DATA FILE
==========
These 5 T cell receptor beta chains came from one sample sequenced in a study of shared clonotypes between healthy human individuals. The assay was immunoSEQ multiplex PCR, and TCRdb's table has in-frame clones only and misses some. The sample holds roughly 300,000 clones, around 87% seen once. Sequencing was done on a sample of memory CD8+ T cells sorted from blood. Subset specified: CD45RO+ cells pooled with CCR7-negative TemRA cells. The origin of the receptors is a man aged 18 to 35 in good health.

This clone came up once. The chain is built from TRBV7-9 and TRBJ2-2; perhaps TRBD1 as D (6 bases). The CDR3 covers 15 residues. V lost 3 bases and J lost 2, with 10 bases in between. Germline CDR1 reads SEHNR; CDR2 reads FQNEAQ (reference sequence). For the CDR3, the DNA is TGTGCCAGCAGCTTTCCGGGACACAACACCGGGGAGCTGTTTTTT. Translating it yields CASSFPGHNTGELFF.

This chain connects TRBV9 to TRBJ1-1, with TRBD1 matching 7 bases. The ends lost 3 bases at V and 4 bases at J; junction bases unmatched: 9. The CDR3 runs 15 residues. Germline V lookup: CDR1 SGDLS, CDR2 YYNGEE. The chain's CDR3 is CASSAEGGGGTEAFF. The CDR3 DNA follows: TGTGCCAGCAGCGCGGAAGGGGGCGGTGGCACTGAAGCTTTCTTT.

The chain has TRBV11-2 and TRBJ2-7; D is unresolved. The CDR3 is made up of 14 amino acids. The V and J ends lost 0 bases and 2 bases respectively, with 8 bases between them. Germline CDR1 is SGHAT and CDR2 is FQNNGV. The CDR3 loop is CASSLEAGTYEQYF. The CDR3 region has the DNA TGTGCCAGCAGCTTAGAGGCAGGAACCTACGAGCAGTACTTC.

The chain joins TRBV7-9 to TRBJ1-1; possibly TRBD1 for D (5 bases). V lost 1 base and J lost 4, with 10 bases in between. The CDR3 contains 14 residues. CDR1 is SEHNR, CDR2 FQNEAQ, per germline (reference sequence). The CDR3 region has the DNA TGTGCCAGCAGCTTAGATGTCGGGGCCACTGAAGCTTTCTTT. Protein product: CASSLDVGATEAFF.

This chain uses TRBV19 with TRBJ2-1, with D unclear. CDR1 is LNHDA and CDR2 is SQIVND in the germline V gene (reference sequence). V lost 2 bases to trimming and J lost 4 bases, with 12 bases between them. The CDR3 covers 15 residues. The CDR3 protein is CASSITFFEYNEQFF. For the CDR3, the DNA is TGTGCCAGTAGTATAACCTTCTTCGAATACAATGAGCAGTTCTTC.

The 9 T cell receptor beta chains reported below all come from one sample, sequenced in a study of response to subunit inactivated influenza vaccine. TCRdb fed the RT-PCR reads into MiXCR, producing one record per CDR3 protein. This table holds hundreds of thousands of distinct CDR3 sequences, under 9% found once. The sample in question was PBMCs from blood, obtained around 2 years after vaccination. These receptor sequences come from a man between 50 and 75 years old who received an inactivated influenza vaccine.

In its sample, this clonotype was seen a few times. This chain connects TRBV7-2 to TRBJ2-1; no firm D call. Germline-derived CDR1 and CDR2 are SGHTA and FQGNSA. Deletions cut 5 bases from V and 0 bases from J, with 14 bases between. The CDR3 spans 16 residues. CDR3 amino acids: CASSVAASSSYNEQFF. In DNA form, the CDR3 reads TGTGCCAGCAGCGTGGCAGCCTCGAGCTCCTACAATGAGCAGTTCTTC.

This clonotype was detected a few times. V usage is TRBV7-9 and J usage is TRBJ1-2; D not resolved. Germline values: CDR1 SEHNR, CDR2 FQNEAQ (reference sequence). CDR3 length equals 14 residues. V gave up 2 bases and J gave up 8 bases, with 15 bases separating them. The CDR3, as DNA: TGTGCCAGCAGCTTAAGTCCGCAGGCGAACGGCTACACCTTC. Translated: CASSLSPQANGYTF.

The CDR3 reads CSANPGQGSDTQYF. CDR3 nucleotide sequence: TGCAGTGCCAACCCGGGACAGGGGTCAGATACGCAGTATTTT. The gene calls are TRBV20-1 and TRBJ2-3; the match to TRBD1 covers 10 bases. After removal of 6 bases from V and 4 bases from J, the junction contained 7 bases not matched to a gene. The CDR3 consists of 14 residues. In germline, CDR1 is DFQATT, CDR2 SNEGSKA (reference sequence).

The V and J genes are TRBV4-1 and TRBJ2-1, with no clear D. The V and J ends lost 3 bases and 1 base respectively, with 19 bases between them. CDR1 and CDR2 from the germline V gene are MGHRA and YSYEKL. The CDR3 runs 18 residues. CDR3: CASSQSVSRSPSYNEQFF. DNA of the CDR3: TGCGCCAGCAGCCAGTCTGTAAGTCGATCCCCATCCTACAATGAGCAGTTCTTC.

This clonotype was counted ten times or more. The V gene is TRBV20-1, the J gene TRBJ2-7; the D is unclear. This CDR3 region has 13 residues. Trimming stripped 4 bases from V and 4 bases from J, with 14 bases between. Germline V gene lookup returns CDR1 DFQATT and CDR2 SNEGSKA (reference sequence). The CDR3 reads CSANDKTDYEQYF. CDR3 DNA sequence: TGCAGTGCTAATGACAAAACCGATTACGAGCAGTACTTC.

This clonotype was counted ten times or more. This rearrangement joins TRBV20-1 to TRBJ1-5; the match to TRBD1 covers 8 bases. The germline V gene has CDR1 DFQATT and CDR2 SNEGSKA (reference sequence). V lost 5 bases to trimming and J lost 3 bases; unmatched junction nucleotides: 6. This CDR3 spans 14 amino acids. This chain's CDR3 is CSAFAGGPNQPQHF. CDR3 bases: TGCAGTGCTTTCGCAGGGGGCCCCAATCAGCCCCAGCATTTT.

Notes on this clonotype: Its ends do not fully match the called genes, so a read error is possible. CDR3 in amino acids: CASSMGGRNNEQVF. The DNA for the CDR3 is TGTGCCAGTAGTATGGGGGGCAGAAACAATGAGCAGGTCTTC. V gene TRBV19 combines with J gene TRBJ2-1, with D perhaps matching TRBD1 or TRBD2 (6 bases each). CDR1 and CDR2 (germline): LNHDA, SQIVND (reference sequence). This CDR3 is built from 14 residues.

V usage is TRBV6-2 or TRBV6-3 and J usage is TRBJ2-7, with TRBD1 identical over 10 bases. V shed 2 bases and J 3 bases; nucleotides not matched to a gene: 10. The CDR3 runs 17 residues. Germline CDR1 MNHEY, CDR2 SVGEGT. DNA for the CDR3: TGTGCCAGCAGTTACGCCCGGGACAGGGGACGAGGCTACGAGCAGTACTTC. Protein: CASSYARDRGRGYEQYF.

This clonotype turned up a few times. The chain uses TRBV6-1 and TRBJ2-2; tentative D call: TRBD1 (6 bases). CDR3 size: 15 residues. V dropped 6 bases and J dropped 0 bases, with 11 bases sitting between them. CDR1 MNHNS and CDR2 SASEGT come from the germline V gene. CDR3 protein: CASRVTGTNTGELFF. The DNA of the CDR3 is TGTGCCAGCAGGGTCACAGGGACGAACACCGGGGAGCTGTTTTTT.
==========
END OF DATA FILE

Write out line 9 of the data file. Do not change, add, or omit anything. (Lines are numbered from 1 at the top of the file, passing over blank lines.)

This clonotype was detected a few times. V usage is TRBV7-9 and J usage is TRBJ1-2; D not resolved. Germline values: CDR1 SEHNR, CDR2 FQNEAQ (reference sequence). CDR3 length equals 14 residues. V gave up 2 bases and J gave up 8 bases, with 15 bases separating them. The CDR3, as DNA: TGTGCCAGCAGCTTAAGTCCGCAGGCGAACGGCTACACCTTC. Translated: CASSLSPQANGYTF.